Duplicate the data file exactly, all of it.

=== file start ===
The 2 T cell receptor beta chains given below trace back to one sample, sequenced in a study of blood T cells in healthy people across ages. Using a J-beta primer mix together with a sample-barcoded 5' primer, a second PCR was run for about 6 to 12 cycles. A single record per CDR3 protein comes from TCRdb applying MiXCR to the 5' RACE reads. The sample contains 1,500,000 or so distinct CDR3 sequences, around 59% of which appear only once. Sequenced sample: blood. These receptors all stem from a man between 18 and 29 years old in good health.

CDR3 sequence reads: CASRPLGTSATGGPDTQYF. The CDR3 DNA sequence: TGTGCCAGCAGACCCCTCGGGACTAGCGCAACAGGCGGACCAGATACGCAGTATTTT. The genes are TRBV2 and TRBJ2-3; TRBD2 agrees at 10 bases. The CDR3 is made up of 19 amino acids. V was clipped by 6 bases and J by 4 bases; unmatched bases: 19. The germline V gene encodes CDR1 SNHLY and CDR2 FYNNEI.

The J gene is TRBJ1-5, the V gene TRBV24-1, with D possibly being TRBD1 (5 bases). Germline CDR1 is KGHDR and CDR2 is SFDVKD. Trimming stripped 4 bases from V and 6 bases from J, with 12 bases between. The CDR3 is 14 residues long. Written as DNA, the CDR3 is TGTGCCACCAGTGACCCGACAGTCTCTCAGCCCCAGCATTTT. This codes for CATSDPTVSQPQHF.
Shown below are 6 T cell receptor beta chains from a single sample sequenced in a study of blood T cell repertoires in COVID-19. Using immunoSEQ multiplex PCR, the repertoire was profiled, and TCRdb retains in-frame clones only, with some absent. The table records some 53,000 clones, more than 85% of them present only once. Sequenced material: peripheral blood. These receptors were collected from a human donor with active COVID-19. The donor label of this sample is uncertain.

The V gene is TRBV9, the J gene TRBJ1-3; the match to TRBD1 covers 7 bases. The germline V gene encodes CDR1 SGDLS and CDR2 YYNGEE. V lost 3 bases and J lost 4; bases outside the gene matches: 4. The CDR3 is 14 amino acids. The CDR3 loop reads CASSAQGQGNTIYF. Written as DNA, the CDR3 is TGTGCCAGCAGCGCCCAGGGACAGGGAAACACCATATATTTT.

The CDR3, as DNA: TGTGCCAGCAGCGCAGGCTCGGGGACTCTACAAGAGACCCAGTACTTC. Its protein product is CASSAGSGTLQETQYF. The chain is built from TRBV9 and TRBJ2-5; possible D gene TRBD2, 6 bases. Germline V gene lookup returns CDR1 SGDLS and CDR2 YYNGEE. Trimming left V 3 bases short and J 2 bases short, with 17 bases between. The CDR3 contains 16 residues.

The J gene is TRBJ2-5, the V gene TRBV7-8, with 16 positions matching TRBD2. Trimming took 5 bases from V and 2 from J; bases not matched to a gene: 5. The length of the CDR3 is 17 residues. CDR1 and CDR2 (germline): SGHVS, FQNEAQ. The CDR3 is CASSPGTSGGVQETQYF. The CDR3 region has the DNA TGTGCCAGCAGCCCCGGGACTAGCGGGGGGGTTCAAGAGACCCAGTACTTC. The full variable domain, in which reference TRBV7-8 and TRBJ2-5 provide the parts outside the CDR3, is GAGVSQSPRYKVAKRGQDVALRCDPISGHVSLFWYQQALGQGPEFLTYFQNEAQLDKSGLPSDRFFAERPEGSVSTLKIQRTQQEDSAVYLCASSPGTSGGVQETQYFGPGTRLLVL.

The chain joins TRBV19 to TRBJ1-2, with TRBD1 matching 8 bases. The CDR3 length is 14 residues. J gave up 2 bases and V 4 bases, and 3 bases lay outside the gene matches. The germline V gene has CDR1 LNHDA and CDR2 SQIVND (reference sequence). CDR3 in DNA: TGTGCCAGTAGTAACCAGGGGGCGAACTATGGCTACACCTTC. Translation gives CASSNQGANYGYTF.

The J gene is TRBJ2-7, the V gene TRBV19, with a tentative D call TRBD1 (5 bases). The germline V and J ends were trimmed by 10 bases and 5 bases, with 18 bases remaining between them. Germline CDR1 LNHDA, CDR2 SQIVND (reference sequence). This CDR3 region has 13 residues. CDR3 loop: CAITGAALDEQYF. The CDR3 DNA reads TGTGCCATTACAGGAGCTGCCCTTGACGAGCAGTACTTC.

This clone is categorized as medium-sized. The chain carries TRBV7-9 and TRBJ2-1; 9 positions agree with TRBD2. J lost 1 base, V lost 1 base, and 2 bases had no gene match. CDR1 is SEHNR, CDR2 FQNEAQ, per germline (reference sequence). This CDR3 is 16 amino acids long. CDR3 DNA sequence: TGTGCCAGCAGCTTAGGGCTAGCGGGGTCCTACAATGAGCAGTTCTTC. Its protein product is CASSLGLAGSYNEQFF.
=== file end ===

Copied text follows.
The 2 T cell receptor beta chains given below trace back to one sample, sequenced in a study of blood T cells in healthy people across ages. Using a J-beta primer mix together with a sample-barcoded 5' primer, a second PCR was run for about 6 to 12 cycles. A single record per CDR3 protein comes from TCRdb applying MiXCR to the 5' RACE reads. The sample contains 1,500,000 or so distinct CDR3 sequences, around 59% of which appear only once. Sequenced sample: blood. These receptors all stem from a man between 18 and 29 years old in good health.

CDR3 sequence reads: CASRPLGTSATGGPDTQYF. The CDR3 DNA sequence: TGTGCCAGCAGACCCCTCGGGACTAGCGCAACAGGCGGACCAGATACGCAGTATTTT. The genes are TRBV2 and TRBJ2-3; TRBD2 agrees at 10 bases. The CDR3 is made up of 19 amino acids. V was clipped by 6 bases and J by 4 bases; unmatched bases: 19. The germline V gene encodes CDR1 SNHLY and CDR2 FYNNEI.

The J gene is TRBJ1-5, the V gene TRBV24-1, with D possibly being TRBD1 (5 bases). Germline CDR1 is KGHDR and CDR2 is SFDVKD. Trimming stripped 4 bases from V and 6 bases from J, with 12 bases between. The CDR3 is 14 residues long. Written as DNA, the CDR3 is TGTGCCACCAGTGACCCGACAGTCTCTCAGCCCCAGCATTTT. This codes for CATSDPTVSQPQHF.
Shown below are 6 T cell receptor beta chains from a single sample sequenced in a study of blood T cell repertoires in COVID-19. Using immunoSEQ multiplex PCR, the repertoire was profiled, and TCRdb retains in-frame clones only, with some absent. The table records some 53,000 clones, more than 85% of them present only once. Sequenced material: peripheral blood. These receptors were collected from a human donor with active COVID-19. The donor label of this sample is uncertain.

The V gene is TRBV9, the J gene TRBJ1-3; the match to TRBD1 covers 7 bases. The germline V gene encodes CDR1 SGDLS and CDR2 YYNGEE. V lost 3 bases and J lost 4; bases outside the gene matches: 4. The CDR3 is 14 amino acids. The CDR3 loop reads CASSAQGQGNTIYF. Written as DNA, the CDR3 is TGTGCCAGCAGCGCCCAGGGACAGGGAAACACCATATATTTT.

The CDR3, as DNA: TGTGCCAGCAGCGCAGGCTCGGGGACTCTACAAGAGACCCAGTACTTC. Its protein product is CASSAGSGTLQETQYF. The chain is built from TRBV9 and TRBJ2-5; possible D gene TRBD2, 6 bases. Germline V gene lookup returns CDR1 SGDLS and CDR2 YYNGEE. Trimming left V 3 bases short and J 2 bases short, with 17 bases between. The CDR3 contains 16 residues.

The J gene is TRBJ2-5, the V gene TRBV7-8, with 16 positions matching TRBD2. Trimming took 5 bases from V and 2 from J; bases not matched to a gene: 5. The length of the CDR3 is 17 residues. CDR1 and CDR2 (germline): SGHVS, FQNEAQ. The CDR3 is CASSPGTSGGVQETQYF. The CDR3 region has the DNA TGTGCCAGCAGCCCCGGGACTAGCGGGGGGGTTCAAGAGACCCAGTACTTC. The full variable domain, in which reference TRBV7-8 and TRBJ2-5 provide the parts outside the CDR3, is GAGVSQSPRYKVAKRGQDVALRCDPISGHVSLFWYQQALGQGPEFLTYFQNEAQLDKSGLPSDRFFAERPEGSVSTLKIQRTQQEDSAVYLCASSPGTSGGVQETQYFGPGTRLLVL.

The chain joins TRBV19 to TRBJ1-2, with TRBD1 matching 8 bases. The CDR3 length is 14 residues. J gave up 2 bases and V 4 bases, and 3 bases lay outside the gene matches. The germline V gene has CDR1 LNHDA and CDR2 SQIVND (reference sequence). CDR3 in DNA: TGTGCCAGTAGTAACCAGGGGGCGAACTATGGCTACACCTTC. Translation gives CASSNQGANYGYTF.

The J gene is TRBJ2-7, the V gene TRBV19, with a tentative D call TRBD1 (5 bases). The germline V and J ends were trimmed by 10 bases and 5 bases, with 18 bases remaining between them. Germline CDR1 LNHDA, CDR2 SQIVND (reference sequence). This CDR3 region has 13 residues. CDR3 loop: CAITGAALDEQYF. The CDR3 DNA reads TGTGCCATTACAGGAGCTGCCCTTGACGAGCAGTACTTC.

This clone is categorized as medium-sized. The chain carries TRBV7-9 and TRBJ2-1; 9 positions agree with TRBD2. J lost 1 base, V lost 1 base, and 2 bases had no gene match. CDR1 is SEHNR, CDR2 FQNEAQ, per germline (reference sequence). This CDR3 is 16 amino acids long. CDR3 DNA sequence: TGTGCCAGCAGCTTAGGGCTAGCGGGGTCCTACAATGAGCAGTTCTTC. Its protein product is CASSLGLAGSYNEQFF.